New research raises the possibility that high performers may be undiagnosed Asperger's sufferers. The disorder shares similar features with autism: impaired social skills, restricted interests and repetitive behaviours.
Although both syndromes persist into adulthood, autism is usually apparent before the age of three, while Asperger's manifests a few years later. In most cases, there is more engagement in activities and friendships and, in contrast to autism, people with Asperger's syndrome have normal intellectual functioning.
Pioneering work by Elizabeth Austin, a psychologist at the University of Edinburgh, found that relatives of those with autism are unusually aloof, tactless, shy, undemonstrative, hypersensitive, anxious, impulsive, irritable, eccentric and rigid. She also found that students studying "hard" science and those with one or both parents in a scientific occupation scored higher on autism spectrum questionnaires.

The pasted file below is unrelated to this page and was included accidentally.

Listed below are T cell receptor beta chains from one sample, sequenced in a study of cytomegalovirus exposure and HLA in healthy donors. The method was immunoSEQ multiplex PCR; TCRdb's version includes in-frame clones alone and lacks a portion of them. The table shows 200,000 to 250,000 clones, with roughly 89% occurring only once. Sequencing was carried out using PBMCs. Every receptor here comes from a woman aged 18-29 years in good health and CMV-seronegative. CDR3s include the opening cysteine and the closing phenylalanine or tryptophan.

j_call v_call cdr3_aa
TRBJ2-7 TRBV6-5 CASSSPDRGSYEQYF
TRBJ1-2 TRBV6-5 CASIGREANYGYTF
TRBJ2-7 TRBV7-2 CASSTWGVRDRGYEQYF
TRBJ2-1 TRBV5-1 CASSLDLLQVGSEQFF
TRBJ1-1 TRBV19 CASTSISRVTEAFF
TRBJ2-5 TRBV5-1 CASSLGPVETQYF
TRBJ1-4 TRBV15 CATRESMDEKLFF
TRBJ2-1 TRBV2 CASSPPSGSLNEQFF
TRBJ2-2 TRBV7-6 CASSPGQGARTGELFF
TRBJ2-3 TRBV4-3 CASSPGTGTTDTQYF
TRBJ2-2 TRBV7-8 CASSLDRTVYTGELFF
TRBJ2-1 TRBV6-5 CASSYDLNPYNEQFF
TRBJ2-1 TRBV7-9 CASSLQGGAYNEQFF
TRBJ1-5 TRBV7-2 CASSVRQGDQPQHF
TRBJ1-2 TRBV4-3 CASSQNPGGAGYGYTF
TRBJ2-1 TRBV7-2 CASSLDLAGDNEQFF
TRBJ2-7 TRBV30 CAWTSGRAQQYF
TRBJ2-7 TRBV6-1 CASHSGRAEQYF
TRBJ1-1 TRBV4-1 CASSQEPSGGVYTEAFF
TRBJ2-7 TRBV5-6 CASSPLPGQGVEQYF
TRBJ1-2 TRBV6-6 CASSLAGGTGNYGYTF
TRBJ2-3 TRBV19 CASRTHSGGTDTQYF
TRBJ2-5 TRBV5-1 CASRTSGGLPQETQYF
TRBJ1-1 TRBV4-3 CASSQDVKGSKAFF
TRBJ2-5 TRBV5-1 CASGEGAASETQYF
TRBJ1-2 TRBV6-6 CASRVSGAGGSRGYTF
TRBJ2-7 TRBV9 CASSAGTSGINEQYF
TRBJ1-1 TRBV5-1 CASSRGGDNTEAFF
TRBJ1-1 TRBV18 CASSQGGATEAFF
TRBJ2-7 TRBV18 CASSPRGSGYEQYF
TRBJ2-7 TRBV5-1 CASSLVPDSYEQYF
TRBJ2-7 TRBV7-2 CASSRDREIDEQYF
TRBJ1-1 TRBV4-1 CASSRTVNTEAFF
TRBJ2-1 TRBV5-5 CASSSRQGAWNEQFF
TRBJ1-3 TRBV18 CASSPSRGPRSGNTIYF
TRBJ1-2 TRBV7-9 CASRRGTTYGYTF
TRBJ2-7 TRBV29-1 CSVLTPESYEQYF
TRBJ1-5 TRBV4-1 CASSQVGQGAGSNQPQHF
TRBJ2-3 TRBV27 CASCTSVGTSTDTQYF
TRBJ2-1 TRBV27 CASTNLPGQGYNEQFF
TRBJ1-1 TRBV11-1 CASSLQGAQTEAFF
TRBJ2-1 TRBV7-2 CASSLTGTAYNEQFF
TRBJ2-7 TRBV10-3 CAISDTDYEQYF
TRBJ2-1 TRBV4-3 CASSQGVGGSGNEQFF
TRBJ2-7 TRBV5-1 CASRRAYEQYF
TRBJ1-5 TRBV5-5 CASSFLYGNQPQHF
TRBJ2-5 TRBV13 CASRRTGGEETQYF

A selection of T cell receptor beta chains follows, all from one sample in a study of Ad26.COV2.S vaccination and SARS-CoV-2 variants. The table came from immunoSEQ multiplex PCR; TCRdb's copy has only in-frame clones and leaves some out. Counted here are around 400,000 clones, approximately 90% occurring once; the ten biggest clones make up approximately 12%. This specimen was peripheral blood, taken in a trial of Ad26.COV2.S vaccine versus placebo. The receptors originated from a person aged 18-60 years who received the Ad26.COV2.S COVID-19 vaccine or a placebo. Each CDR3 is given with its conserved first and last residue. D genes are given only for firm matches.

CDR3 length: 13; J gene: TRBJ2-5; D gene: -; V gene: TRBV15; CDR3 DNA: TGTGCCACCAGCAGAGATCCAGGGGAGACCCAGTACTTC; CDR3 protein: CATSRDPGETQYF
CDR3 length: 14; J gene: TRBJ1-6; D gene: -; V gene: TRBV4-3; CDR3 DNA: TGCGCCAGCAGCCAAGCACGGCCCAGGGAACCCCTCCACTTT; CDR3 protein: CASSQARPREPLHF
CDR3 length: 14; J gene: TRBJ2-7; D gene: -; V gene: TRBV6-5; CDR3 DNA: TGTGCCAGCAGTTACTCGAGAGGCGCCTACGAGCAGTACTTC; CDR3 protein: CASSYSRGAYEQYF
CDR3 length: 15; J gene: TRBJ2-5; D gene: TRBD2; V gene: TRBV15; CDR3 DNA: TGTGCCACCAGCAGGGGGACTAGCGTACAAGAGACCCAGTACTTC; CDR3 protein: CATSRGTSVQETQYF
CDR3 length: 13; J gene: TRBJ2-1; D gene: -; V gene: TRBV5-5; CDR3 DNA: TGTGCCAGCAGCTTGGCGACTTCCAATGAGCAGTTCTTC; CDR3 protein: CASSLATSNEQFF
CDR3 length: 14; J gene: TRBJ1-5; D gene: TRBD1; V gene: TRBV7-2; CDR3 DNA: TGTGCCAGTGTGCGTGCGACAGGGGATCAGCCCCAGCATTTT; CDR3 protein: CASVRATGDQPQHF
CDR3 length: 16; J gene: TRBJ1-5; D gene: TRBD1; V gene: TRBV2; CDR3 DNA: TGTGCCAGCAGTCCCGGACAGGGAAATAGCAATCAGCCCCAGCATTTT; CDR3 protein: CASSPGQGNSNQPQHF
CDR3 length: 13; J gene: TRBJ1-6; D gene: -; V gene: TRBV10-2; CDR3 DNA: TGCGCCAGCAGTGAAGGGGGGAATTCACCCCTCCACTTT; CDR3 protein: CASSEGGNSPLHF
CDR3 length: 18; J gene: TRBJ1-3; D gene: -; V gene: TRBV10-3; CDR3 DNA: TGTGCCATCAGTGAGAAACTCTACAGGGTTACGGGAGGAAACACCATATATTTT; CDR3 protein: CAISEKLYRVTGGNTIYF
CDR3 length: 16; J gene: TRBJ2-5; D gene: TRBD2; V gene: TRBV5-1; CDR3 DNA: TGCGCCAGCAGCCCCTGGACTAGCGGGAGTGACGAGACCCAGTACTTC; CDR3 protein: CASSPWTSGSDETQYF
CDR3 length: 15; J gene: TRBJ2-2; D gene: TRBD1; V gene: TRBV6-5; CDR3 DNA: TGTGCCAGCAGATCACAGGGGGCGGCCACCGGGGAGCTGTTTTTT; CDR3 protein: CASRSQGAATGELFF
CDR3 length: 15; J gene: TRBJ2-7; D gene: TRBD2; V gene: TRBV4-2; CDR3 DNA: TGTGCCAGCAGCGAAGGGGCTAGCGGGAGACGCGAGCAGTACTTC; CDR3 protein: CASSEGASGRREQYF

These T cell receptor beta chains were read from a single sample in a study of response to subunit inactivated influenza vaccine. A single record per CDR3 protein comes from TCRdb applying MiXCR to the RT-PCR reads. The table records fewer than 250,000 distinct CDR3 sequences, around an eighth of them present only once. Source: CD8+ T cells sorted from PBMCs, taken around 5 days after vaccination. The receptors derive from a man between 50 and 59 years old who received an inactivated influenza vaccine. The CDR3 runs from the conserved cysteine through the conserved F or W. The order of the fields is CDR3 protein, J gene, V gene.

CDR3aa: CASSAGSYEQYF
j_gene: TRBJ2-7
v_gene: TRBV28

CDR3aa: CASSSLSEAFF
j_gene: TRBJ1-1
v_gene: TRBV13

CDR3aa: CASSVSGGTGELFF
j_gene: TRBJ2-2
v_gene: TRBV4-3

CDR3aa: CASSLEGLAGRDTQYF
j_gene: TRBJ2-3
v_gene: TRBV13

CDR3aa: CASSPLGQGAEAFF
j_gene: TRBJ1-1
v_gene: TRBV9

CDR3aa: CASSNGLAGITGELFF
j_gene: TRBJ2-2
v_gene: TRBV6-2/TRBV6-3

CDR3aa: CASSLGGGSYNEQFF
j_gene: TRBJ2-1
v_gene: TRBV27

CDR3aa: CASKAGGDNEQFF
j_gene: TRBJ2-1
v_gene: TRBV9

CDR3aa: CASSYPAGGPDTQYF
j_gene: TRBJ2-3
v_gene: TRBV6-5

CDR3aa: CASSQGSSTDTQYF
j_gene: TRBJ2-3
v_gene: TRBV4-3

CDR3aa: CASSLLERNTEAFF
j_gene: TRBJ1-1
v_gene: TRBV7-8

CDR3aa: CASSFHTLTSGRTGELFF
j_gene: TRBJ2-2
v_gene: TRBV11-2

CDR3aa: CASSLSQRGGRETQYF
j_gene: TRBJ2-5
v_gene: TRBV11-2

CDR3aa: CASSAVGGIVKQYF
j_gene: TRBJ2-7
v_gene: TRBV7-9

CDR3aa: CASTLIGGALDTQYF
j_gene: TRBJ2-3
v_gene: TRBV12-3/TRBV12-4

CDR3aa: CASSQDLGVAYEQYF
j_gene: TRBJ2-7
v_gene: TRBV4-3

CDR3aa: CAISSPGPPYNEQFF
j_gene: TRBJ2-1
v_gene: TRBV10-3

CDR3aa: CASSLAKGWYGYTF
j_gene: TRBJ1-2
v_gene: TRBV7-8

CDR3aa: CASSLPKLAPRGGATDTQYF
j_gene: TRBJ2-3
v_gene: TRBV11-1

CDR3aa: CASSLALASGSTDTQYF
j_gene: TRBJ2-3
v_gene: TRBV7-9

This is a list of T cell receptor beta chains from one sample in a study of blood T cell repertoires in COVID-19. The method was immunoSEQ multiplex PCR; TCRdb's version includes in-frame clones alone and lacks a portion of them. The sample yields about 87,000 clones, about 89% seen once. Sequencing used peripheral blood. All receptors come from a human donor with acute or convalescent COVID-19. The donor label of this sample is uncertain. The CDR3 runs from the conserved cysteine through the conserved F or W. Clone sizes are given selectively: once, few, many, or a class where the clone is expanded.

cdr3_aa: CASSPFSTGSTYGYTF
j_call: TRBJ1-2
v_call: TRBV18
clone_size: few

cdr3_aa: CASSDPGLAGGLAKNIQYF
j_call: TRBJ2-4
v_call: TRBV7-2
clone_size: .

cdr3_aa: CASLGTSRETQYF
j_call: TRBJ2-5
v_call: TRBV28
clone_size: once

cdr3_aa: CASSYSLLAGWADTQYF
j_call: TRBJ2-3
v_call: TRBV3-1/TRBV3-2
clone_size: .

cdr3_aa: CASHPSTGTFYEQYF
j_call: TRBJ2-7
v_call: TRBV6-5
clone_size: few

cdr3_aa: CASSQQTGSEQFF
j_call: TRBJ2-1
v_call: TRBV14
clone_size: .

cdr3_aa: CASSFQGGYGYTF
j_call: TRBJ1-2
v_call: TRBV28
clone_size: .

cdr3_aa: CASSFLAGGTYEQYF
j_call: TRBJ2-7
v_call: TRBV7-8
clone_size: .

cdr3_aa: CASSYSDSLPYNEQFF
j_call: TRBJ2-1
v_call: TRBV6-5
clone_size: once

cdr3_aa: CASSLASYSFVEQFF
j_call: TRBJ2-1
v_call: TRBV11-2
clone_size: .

But in his new book, psychiatrist Michael Fitzgerald argues that Asperger's is just as likely to be found in those who do well in the arts. In The Genesis of Artistic Creativity: Asperger's syndrome and the Arts (Jessica Kingsley Publishers), he puts forward a novel argument that, in many cases throughout history, artistic creativity is linked with the syndrome. He assembles biographical sketches of outstanding writers, philosophers, musicians and painters, including George Orwell, Mozart and Andy Warhol, and asks whether the multiplicity of odd personality traits and behaviour are indicators of Asperger's. For example, there are the eccentric breakfast habits of the American novelist Herman Melville - he badgered cooks about the strength of his coffee and the consistency of his oatmeal - or Simone Weil (a French philosopher), who displayed repulsion for most forms of physical contact throughout her life.
The recurrent sense of tragedy in these lives raises an even deeper question: why suffering and struggle seem to characterise the reach for greatness. It's almost as if genius never naturally arises out of normal humanity, but despite it. The personality features which make people academically successful often mean problems in later life. For this reason, high-flyers might need as much help at school as underachievers if their lives are to avoid the misery catalogued in Fitzgerald's book.
Dr Raj Persaud is Gresham professor for public understanding of psychiatry, and director of the Centre for Public Engagement, King's College London.
His latest book is The Motivated Mind (Bantam Press). Email: firstname.lastname@example.org